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A Simple Thief

Source: Santal Folk Tales

Once upon a time a man had some money given to him, and was told to
go and buy a foal with it. So he set out to search for one. After
a time he came to a village, and going to a house asked the people
if they had a foal to sell, as he wished to buy one. They replied,
"There are no foals here, but we have mare's eggs. If you will take
them we will give them to you." He said, "I will not take eggs, I
want a foal." He went to every house in the village asking if they
had a foal to sell, but none was to be had; but at each they offered
to sell to him mare's eggs.

He then thought within himself, wherever I have gone they have told me
that they have not got a foal, but that they can let me have eggs. This
being so, why should I give myself any further trouble? I will buy
an egg. So he was given a large gourd, and told it was a mare's
egg. Having got, as he thought a mare's egg, he joyfully started
to return to his home. The man who sold him the gourd informed him,
that a foal was certain to be hatched on the way. He was still far
from home when the sun set, so he entered a village, and passed the
night there. In the morning he set out betimes, and about breakfast
time he came to a tank, on the embankment of which he laid down his
gourd. He then went into the water to clean his teeth, after which he
began to wash his face. While he was thus engaged a jackal came and
pushed the gourd down the embankment. The noise frightening the animal
it ran away, but the man having caught a glimpse of it called out,
"My foal has hatched, and is galloping off." He pursued the jackal,
which being terror stricken fled to the jungle, and took refuge in
his burrow. The man was pleased to see the creature enter his hole,
and he said, "He will soon come out again, and then I shall mount him,
and gallop him home." Having said this, he placed himself in such a
position that when the jackal came out he could sit down on its back.

He continued standing thus until nightfall, but even then he had no
intention of relinquishing his chance of capturing his foal. Late at
night some thieves came that way, and seeing him alone in the jungle
asked him what he did there. He replied, "I was sent by my friends to
buy a foal, but as I could not get one, I bought a mare's egg. I was
informed that the egg would hatch on my way home. I spent last night
in a village on the way side, and resumed my homeward journey in the
morning. On arriving at a tank I laid down my egg on the embankment,
and went down into the water, and having cleaned my teeth was washing
my hands and face, when the egg hatched and the foal immediately ran
away. I followed it, and saw it enter this hole, and I am waiting
till it comes out, when I shall mount, and canter it home."

The thieves said, "Leave it alone. Let it remain there. Will you kill
yourself for this foal? Come with us, and we will give you a strong,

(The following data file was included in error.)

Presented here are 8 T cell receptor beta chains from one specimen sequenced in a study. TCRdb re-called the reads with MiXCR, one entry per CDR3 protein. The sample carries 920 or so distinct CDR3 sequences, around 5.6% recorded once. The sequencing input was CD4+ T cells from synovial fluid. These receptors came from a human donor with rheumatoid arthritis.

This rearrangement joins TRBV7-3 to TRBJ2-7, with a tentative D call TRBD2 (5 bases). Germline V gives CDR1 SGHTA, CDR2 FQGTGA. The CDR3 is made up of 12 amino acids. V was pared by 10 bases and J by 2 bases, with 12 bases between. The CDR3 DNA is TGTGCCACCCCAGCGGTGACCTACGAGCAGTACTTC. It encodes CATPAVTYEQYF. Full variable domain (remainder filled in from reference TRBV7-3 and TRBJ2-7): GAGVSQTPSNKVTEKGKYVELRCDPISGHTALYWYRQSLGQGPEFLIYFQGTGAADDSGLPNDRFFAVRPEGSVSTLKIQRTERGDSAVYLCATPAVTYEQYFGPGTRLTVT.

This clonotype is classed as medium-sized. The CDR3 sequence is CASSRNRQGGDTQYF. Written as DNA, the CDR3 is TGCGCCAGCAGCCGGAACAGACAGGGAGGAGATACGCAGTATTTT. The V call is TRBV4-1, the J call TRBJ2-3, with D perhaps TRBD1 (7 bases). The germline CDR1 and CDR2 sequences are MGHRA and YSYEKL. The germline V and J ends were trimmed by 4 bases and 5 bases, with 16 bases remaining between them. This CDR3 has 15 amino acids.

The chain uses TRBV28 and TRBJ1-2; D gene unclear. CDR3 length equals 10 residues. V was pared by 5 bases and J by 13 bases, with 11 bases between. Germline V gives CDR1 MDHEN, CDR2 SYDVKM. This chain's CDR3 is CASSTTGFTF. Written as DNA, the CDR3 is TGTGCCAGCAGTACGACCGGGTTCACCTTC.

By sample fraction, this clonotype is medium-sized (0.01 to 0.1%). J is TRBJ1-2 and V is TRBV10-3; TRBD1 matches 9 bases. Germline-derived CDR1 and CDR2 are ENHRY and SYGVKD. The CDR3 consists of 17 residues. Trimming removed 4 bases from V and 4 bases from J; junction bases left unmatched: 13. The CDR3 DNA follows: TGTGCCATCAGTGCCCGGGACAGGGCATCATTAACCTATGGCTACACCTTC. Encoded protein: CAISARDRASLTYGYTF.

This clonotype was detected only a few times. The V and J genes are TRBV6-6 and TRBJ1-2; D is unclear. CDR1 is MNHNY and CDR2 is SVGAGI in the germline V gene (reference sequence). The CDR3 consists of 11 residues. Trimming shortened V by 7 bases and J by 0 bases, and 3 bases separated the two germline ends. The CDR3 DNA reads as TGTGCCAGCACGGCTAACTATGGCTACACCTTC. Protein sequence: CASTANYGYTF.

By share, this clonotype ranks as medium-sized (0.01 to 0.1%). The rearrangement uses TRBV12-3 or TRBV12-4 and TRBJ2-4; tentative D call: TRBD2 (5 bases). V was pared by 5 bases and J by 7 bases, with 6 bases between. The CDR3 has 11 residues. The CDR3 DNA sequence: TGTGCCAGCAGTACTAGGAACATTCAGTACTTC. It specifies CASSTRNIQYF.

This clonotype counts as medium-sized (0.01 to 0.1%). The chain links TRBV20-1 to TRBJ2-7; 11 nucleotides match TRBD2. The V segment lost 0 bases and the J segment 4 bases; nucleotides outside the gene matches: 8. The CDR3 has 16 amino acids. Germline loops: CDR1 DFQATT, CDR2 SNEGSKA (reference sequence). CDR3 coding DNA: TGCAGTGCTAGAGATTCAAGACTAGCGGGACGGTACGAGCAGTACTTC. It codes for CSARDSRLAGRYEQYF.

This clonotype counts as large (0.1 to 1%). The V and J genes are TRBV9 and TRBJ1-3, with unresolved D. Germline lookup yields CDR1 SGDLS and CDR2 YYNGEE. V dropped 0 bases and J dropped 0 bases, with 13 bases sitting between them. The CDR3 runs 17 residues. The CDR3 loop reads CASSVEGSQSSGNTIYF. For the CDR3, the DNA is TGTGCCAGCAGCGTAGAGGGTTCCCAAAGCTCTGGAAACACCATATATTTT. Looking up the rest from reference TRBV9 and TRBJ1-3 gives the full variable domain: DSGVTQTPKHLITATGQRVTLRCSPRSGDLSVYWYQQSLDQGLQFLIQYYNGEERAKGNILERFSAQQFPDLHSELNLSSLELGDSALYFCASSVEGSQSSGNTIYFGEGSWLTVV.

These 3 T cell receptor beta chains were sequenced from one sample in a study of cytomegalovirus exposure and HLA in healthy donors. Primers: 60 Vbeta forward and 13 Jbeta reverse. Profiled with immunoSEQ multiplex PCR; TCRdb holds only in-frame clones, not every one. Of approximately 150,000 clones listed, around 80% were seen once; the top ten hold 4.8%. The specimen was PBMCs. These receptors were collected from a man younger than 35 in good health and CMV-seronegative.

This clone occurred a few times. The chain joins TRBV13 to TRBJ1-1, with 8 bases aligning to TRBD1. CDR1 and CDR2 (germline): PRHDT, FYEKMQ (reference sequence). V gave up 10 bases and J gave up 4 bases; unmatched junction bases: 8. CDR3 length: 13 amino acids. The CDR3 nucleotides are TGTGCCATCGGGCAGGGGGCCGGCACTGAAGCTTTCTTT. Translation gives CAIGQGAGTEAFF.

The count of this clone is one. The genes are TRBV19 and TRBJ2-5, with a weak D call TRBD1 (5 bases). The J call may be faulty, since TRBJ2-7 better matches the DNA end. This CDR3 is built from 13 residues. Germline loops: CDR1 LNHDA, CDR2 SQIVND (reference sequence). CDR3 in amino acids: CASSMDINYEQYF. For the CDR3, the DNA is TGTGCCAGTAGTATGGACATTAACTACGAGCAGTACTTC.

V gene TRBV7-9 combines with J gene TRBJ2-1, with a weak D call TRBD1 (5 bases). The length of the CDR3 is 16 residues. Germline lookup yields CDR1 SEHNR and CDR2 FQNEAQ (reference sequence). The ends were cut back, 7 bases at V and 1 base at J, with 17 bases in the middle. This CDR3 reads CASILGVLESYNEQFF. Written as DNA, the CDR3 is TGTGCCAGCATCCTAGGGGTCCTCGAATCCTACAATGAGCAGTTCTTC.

beautiful horse. This one has through fear of you riding on his back
gone into this hole. Why should you wait for him? He will stay where
he is. Come with us, and we will supply you with a good one presently."

After a little time spent in considering the offer the thieves had
made him, he decided to accompany them. The thieves were pleased
to receive him into their gang, and at once they proceeded towards
a certain village. Having arrived there they went to a rich man's
house, and dug a hole through the wall. They then said to our hero
of the mare's egg, "You creep in." He raised no objection, but went
willingly. They said to him, "Bring out all the heavy articles you
can find, they are sure to be the most valuable." When inside he
lifted up all he found to test the weight, but nothing seemed to be
sufficiently heavy to be worth stealing. He said, "everything is light,
what can I take out to them?" At length he came across a millstone,
which he pushed through the hole in the wall to his confederates out
side. Judging from its weight he expected they would be delighted to
receive it, but they said, "Not this, Not this. Bring something worth
stealing." So he went back, and finding a drum hanging from the roof he
took it down, and began to beat it. When the thieves heard the sound
of the drum they decamped, saying, "This fool is certain to betray
us to-night." When he brought out the drum to make it over to them,
they were nowhere to be seen, so he re-entered the house and placed
the drum again where he had found it.

He then saw some milk near the fireplace, and being hungry he
determined to cook some food. So helping himself to some rice he began
to prepare it by boiling it in the milk. When it was nearly cooked,
one of the household turned over in his sleep, saying, "I will eat. I
will eat." So he filled a ladle with the boiling rice and milk, and
poured it into the sleeper's mouth. The hot food scalded him terribly,
and he sprang up howling with the pain.

The other members of the family also jumped to their feet, and laid
hold of the intruder, and bound him hand and foot.

When the day broke a large number of people came to see the thief,
and began to question him, as to who were his companions. So he
related all that had occurred. Then they said, "Of a truth, this
man has been the means of protecting us. Had he not acted as he did,
we would have been robbed of all we have."

So they loosed his bonds, and set him free. They also allowed him to
eat the rice and milk he had cooked, which having done, he went home.

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